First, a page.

Wednesday, May 22, 2019

Hokkaido Milk Buns

I've made a lot of bread in my baking lifetime. A TON. But never have I made a bun that was this amazing. 
High praise, right?
It's totally worthy. 
These are the fluffiest, tastiest, softest, squishiest buns in the history of the world. Probably. I mean... I haven't eaten every bun ever... but I've eaten a LOT of bread so I'm kind of an expert so I'm making the call. 
It's made with a process called tangzhong - which basically means water-roux. It takes a few more minutes but I will be making all my bread using this method from now on. 
It's magic. For real though. 
I'm a total newbie to this so I would suggest doing your own research on Pinterest and Google, watch a few videos so you get the gist of it, and then give it a go. It's not at all hard! 
My next project is to make cinnamon buns with this recipe. #soexcited
(FYI - I've not credited any particular site for this recipe as it is everywhere and has been around forever. I am not the inventor of this recipe but I am sharing my version of it!) 
Also: I should add that you need to use bread flour and not all purpose for this recipe. It won't work nearly as well with all purpose! 

Hokkaido Milk Buns

6 Tbsp water
6 Tbsp milk
4 Tbsp bread flour

5 cups bread flour
4 Tbsp dry milk powder
1/2 cup sugar
2 tsp salt
2 Tbsp instant yeast (Rapid Rise)
1 cup warm milk
2 eggs
1/2 cup melted butter

Egg Wash
1 egg
1 Tbsp heavy cream

Honey Butter
1/4 cup honey
1/2 cup butter, soft
generous pinch cinnamon

Make the tangzhong - combine water, milk, and bread flour in a pan over medium - low heat, whisking until smooth. Cook and stir constantly until lines are left when you drag the spoon through the pan, about 3 - 5 minutes. (A roux that is fairly loose)
Transfer to a bowl, cover with plastic wrap directly on surface, and put in fridge while you prepare the dough.

Prepare dough - In the bowl of a stand mixer: whisk bread flour, milk powder, sugar, salt, and yeast. In a separate bowl - whisk together warm milk, eggs, melted butter, and the cooled tangzhong (it's okay if it's still a little warm). 
Pour the wet ingredients into the dry ingredients and turn stand mixer on low for 2 minutes (using dough hook). Increase to medium and knead for 10 - 20 minutes, until dough is shiny and no longer sticky. It will be a bit tacky, but not sticky. (NOTE - I ended up adding a few spoonfuls of warm water because I found my dough was really dry. Make sure you give it about 5 minutes before adding any additional ingredients because it takes a while to come together. Don't be tempted to add more flour until almost done kneading and only if your dough is still really sticky.)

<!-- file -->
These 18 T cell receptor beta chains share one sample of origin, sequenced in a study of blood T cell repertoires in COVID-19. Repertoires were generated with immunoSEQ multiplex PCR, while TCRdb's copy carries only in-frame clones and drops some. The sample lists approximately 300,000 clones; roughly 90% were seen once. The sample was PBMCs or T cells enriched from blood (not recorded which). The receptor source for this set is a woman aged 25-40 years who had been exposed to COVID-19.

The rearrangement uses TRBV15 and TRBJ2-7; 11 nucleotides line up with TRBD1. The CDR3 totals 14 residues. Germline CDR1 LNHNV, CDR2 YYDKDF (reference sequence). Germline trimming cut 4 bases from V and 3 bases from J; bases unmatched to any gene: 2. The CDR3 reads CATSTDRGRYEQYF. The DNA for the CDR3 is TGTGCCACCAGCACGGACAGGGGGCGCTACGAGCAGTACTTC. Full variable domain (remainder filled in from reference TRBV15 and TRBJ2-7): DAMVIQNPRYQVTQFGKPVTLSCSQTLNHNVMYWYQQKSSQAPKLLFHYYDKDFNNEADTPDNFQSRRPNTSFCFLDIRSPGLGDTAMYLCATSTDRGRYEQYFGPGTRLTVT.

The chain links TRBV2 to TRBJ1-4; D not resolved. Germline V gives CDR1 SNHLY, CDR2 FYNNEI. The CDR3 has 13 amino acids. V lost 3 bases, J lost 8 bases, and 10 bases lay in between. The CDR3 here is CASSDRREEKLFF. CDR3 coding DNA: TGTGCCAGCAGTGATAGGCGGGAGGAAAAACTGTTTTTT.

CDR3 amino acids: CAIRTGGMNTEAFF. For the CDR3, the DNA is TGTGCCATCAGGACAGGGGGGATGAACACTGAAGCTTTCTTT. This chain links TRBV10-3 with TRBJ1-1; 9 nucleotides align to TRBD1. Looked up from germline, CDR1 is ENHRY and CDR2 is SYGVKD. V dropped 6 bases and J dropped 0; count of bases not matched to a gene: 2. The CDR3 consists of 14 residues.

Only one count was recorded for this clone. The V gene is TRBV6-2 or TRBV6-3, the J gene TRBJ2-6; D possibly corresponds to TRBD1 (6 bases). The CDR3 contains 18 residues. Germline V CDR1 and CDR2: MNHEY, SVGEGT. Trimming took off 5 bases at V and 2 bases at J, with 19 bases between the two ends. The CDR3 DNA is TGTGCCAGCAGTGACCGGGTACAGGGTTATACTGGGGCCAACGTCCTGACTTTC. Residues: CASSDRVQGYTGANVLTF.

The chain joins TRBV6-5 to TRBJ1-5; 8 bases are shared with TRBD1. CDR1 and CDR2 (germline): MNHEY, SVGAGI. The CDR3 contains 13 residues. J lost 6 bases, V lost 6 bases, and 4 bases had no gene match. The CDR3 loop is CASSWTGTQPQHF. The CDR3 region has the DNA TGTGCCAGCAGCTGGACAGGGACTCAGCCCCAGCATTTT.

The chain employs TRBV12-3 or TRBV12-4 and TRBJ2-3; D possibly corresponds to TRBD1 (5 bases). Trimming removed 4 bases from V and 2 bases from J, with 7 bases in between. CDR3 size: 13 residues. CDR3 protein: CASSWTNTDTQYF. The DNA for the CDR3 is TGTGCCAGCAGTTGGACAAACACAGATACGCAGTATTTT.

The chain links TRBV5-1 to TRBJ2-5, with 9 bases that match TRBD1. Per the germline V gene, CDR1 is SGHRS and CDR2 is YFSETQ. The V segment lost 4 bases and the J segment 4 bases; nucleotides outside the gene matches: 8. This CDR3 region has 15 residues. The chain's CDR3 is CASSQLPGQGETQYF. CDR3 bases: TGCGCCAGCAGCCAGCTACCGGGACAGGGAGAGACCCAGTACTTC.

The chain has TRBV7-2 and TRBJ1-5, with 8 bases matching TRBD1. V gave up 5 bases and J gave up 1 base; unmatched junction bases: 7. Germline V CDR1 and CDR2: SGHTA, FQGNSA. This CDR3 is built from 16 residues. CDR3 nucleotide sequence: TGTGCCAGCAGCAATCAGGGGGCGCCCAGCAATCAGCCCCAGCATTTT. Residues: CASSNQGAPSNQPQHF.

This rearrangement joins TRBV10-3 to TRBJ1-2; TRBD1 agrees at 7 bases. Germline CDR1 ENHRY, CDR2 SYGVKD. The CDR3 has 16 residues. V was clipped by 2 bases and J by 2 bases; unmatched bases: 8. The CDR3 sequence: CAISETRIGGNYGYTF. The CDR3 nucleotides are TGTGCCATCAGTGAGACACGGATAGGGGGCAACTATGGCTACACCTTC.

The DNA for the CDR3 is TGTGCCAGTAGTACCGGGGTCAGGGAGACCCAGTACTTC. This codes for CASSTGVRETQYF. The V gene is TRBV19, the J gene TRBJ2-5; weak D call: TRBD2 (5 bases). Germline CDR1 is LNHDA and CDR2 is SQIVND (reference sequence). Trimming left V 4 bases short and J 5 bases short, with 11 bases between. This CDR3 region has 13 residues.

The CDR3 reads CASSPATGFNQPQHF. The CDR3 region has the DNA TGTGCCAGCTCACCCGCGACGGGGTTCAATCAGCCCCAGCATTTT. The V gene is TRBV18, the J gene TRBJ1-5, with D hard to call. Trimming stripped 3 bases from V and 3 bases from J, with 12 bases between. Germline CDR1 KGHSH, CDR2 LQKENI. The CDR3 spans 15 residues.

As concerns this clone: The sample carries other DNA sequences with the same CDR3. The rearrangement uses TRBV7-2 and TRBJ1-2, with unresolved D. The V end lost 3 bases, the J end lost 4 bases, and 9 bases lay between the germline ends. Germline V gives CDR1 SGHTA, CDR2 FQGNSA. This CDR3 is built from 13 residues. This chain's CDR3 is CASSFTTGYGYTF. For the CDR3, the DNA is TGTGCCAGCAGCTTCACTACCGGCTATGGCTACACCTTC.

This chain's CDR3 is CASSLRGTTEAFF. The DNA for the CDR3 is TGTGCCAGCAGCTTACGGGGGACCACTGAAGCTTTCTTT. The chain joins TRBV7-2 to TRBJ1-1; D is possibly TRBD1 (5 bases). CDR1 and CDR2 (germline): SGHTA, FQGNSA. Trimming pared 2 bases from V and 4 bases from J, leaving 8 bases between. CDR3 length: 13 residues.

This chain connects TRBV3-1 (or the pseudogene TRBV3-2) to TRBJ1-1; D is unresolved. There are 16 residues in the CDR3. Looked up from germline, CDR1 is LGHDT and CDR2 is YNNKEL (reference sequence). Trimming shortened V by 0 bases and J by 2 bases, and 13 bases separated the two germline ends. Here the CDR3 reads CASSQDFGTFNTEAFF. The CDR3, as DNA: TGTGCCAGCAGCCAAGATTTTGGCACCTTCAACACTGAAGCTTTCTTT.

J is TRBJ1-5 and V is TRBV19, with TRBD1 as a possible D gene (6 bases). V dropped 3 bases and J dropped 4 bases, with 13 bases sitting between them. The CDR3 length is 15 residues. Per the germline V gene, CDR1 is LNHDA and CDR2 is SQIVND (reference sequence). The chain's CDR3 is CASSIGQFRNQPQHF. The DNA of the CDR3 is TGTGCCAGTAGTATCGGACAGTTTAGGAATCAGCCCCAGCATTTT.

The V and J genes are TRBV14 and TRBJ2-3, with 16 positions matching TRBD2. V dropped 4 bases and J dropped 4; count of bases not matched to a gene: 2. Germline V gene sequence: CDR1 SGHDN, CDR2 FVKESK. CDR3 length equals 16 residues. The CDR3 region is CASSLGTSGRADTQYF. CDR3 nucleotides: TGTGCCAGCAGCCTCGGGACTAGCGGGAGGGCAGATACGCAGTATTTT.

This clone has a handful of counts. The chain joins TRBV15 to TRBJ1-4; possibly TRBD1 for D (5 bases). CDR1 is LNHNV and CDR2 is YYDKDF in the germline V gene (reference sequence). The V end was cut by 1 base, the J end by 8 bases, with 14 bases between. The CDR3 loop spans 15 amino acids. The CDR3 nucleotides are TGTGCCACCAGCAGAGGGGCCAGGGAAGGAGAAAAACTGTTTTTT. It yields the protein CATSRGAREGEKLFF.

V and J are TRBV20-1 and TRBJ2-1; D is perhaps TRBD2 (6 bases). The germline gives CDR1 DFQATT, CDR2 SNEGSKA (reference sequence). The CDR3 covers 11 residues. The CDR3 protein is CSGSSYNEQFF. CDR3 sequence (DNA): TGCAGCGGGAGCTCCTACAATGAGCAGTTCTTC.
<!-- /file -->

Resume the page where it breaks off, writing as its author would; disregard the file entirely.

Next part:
NOTE - it will take at least 10 minutes up to 20 minutes. Seriously. Let the machine do the work. 
Lightly oil a bowl and place the dough in it.

Cover and place in a warm spot to rise for about an hour to an hour and a half. 
Prepare 2 - 10 X 10 (or you can use 9 X 9, you will have to adjust your cooking time) pans by greasing the bottoms with butter. Set aside. 

Once the dough has doubled, place it on a work surface. (You shouldn't need to put flour down, the dough shouldn't be too sticky.)
Roll to a 9 X 18 rectangle. Cut into 18 roughly equal sized pieces. Roll the pieces into smooth balls and place 9 balls in each of the prepared pans.

Cover and let rise in a warm place for another hour. During the last 15 minutes of rise time, preheat the oven to 350. The buns are ready when they have doubled in size. 

Prepare the egg wash by whisking together the egg and heavy cream. Using a basting or pastry brush, gently brush the egg wash on the tops of the buns. 

Bake at 350 until golden brown, about 20 - 25 minutes. (If you use a thermometer to check your bread, it should read 190)

Let cool for about 10 minutes before trying to remove them from the pan. You can flip them out but I should warn you - they are so soft and squishy that flipping them does squish the tops a little. I found cutting them out, one at a time, saved the smoothness. Of course, flipping them only does a little cosmetic damage and does not really do anything to them. 

I served them with a little honey butter. Optional, but a fabulous idea. 
To prepare the honey butter all you have to do is whip together the honey, butter, and pinch of cinnamon until fluffy. 

Guys... the pictures do not do it justice. They are so squishy. Not to mention the amazing flavor that the dry milk powder adds. I could eat all of them. Right now. Somebody stop me. 
Anyhoo... I'm not sure how I missed out on the tangzhong method for so long but now that I know about it.... everything is getting tangzhong-ed. 
I cannot wait to try cinnamon rolls with this recipe. 
I almost forgot! The buns are super shiny at the end because when they came out of the oven I brushed them with a little melted butter. This is optional but will make your buns nice and glossy and will also help to soften up the top crust even more. 


  1. I will have to try making these buns. Eggs? Must be one of the secret ingredients. Great instructions and tips. I am happy to see your recipe calls for Rapid Rise. It's the best and most dependable, IMO.

  2. These really do look amazing! I've never heard of the tangzhong method but I can't wait to try it!

    1. I hadn't heard of it either but it is really amazing. Interesting what adding a little roux can do! :)

  3. These buns look so darn soft and fluffy! I've heard of milk buns before, but never attempted them myself. I think it's time to give them a try.

    1. Thanks Nicole! Definitely my new favorite!

  4. They are simply gorgeous! Bravissimi! I had never heard of Tangzhong, learned something new. We use pasta madre here in Sicily but I can never make it, it comes out bad all the time.